News

Dropout Risk Linked to Chronic Absence in Elementary Grades K-3

A recent study, supported by America's Promise Alliance partner Annie E. Casey Foundation, outlines research detailing the consequences associated with chronic absenteeism in grades K-3. The resulting report, Present, Engaged and Accounted for: The Critical Importance of Addressing Chronic Absence in the Early Grades, also highlights possible contributing factors and provides a framework for action to combat the problem.

Data from the research project, analyzed by the National Center for Children in Poverty, points to a number of elevated academic risk factors for chronically absent students. Chronic absentees in kindergarten have the lowest academic performance in first grade, regardless of gender, ethnicity, or socioeconomic status.

In addition, children gain skills valuable to future success during their early elementary school years, and regular attendance is fundamental for acquiring them. If, by third grade, students lack these basic social and academic skills, extra help is often required to catch up, and the risk for these young people eventually dropping out of school rises.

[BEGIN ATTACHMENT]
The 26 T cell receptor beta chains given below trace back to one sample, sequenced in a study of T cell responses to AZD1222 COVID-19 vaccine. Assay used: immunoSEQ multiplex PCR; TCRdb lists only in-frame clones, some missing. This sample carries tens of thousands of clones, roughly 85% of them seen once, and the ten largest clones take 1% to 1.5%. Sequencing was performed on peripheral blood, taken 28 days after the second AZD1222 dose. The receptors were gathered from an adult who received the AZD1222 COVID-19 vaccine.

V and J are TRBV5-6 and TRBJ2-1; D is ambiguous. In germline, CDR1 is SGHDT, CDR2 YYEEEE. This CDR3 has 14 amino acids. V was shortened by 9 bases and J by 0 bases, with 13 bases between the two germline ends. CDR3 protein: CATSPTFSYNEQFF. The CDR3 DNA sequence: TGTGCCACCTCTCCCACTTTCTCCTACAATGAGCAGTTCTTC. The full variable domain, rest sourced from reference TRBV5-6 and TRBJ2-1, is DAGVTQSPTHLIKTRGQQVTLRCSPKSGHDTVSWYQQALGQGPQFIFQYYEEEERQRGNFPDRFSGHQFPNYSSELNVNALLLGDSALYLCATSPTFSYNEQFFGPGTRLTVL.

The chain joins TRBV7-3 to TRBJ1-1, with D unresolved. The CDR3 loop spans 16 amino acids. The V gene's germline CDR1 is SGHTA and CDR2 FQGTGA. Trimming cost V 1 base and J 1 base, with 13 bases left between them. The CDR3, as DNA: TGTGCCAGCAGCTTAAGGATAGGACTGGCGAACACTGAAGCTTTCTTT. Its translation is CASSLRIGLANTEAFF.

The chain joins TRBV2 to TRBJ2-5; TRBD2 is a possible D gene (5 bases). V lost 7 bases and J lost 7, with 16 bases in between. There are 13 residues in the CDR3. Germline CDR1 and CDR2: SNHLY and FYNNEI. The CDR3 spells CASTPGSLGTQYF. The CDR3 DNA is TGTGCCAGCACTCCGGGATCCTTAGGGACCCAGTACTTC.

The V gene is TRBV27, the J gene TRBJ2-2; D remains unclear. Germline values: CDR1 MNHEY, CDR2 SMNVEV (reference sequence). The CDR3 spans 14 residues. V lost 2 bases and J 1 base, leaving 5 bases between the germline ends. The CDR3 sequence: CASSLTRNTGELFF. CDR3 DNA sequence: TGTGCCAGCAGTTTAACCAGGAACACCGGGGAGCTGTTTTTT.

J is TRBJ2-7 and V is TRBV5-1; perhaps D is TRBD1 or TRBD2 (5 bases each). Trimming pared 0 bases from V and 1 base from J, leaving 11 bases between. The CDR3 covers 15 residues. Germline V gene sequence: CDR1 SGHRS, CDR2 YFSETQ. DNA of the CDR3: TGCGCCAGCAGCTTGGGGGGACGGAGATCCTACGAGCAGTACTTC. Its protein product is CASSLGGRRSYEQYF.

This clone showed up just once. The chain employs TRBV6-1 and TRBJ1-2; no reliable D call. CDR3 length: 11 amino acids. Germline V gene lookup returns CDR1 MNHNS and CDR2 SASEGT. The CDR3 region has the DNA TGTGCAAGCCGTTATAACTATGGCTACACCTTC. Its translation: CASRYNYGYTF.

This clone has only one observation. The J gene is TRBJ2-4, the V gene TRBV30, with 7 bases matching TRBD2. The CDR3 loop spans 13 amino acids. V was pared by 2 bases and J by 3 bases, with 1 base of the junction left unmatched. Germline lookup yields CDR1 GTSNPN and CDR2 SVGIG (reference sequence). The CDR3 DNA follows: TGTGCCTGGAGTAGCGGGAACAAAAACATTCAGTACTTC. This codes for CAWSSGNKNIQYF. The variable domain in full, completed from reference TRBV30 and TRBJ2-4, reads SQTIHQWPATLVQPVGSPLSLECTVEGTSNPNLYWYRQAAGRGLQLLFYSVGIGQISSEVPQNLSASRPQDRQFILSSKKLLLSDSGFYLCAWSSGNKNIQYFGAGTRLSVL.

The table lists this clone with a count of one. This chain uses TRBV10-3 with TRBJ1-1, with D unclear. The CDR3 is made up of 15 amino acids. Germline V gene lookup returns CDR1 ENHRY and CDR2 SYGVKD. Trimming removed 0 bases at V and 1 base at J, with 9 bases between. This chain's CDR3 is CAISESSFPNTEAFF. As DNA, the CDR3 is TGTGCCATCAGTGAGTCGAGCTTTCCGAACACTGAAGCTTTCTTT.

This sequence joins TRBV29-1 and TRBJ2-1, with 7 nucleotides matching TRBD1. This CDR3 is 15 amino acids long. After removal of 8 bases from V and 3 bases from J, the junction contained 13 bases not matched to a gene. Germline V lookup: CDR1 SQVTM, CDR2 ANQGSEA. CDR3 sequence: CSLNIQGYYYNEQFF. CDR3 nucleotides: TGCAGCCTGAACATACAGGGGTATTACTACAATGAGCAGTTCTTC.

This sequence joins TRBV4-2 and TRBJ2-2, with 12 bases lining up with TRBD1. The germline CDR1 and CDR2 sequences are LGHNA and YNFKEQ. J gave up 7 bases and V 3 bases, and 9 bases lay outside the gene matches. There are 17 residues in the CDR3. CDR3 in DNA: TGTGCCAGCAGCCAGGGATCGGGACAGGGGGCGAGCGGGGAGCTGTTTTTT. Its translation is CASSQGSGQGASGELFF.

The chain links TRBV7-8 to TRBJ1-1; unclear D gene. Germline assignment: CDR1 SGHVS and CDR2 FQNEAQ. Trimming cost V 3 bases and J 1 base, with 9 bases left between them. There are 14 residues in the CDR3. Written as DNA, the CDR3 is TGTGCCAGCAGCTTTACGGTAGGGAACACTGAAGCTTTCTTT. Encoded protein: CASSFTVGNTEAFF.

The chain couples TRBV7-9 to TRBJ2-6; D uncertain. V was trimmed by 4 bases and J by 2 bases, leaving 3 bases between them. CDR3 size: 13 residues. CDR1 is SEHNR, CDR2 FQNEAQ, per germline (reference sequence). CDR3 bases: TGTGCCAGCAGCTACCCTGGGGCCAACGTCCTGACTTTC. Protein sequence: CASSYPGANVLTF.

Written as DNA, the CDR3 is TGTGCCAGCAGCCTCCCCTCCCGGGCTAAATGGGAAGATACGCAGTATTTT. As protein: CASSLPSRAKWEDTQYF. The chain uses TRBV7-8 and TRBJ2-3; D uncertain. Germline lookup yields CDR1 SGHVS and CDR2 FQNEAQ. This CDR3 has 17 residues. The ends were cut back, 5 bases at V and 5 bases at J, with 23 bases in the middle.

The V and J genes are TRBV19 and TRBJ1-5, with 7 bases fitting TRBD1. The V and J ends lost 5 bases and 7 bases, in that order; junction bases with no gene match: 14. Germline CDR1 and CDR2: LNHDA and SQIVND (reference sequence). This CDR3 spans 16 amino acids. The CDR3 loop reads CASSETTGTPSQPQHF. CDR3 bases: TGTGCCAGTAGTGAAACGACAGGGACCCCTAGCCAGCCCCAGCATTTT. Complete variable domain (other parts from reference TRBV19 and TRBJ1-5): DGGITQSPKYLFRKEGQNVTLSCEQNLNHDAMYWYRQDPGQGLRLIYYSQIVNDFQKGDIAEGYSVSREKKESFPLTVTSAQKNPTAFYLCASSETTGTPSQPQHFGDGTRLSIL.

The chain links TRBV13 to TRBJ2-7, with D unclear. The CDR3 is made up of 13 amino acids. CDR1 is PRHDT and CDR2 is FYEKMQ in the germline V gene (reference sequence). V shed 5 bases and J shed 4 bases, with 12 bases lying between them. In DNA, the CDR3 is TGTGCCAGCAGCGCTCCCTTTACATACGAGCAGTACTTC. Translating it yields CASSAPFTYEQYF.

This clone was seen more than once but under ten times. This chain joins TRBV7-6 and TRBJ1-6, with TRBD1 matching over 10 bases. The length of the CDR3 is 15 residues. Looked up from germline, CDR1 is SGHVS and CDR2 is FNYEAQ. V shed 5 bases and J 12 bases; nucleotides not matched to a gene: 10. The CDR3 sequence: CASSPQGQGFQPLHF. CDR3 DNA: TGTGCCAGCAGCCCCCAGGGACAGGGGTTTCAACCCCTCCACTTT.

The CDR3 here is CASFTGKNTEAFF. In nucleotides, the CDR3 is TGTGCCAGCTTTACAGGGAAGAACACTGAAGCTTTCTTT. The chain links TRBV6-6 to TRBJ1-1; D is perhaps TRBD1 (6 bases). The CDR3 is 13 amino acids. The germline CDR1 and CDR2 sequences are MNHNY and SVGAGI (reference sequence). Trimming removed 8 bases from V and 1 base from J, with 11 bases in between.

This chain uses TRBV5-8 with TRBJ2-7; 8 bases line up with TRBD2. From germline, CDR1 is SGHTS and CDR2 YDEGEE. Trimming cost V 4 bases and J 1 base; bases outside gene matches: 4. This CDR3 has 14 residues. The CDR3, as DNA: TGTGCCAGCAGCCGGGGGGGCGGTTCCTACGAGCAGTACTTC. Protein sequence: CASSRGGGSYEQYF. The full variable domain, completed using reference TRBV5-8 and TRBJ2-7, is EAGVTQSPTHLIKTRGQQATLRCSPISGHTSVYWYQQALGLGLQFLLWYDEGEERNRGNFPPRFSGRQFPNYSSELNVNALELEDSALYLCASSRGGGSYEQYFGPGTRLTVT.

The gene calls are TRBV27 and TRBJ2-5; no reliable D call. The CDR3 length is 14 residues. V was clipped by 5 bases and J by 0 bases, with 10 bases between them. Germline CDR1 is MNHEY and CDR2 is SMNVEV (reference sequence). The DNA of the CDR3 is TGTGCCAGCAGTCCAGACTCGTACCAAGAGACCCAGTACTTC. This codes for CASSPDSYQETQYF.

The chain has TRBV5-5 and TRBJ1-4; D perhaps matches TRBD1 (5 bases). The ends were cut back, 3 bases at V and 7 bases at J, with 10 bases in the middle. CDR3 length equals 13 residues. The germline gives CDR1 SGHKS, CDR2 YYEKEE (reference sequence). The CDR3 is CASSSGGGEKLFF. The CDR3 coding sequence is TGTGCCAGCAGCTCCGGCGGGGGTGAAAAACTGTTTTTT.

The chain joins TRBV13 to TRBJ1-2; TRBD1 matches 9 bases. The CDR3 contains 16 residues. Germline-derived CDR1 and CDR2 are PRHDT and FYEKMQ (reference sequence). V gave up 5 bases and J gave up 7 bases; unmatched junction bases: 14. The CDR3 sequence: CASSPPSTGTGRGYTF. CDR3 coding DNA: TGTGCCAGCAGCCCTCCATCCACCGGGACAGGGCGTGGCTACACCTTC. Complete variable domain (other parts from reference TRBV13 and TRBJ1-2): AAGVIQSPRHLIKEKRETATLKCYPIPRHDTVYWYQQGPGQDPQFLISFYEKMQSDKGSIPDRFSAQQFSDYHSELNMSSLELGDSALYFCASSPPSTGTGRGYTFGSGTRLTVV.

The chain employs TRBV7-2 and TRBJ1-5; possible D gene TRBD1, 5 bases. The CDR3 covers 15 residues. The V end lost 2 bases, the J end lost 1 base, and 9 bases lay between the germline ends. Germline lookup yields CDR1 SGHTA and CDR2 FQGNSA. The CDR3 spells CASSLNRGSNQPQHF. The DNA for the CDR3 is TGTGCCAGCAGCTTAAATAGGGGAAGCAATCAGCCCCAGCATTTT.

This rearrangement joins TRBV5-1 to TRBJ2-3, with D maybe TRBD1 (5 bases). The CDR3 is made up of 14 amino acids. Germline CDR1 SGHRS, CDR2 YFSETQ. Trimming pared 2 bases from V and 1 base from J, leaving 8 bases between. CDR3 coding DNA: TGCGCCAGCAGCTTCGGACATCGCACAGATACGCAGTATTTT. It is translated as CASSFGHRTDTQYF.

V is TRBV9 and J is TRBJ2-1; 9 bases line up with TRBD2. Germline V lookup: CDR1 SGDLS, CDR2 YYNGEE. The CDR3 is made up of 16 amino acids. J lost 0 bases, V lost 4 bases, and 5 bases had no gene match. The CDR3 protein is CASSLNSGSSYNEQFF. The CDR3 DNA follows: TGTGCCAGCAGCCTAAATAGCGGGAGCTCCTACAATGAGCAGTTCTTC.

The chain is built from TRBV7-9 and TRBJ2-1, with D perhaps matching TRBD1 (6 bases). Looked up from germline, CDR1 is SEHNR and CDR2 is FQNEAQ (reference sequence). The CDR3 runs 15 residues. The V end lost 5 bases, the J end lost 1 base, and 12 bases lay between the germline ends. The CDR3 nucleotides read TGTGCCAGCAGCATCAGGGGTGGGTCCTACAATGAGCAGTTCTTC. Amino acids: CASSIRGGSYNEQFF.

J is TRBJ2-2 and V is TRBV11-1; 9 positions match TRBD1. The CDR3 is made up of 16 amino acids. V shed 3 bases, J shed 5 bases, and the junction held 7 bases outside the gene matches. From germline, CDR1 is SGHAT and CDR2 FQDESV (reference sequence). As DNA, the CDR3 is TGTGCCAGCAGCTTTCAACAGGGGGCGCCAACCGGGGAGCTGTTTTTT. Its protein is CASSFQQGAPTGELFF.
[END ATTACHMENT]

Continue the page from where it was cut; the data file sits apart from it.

The report indicates that the absentee students are not the only ones affected in environments where chronic absence occurs. When teachers redirect their efforts to help students bridge the gaps that absenteeism creates, the educational experiences of children who consistently attend school suffer as a result.

According to the report, while school improvement and education reform are key issues for not only local communities and states, but also for our nation as whole, little has been done to ensure that schools track and report on levels of chronic early absence. The result for many school districts is a lack of awareness about the degree to which chronic early absence is affecting individual schools and individual students.

With an estimated one in ten chronically absent kindergarten and first grade students across the country, the report also introduces questions to help determine the ways and extent to which families, communities, and the schools themselves are contributing to the problem. Prevention begins with national uniformity – in defining chronic absence and in tracking individual absenteeism. Specific strategies ranging from the universally adaptable to the locally targeted can also work to strengthen communities and families by offering long-term solutions and engaging multiple stakeholders.

Whatever the tactics, the message of the report is clear – parents, educators, administrators, and the community at large must work together to ensure that every child receives the support needed to achieve success. 

About Annie E. Casey Foundation:
Founded in 1948, the primary mission of the Annie E. Casey Foundation is to foster public policies, human-service reforms, and community supports that more effectively meet the needs of today’s vulnerable children and families. In pursuit of this goal, the Foundation makes grants that help states, cities, and neighborhoods fashion more innovative, cost-effective responses to these needs. For more information, visit: http://www.aecf.org/.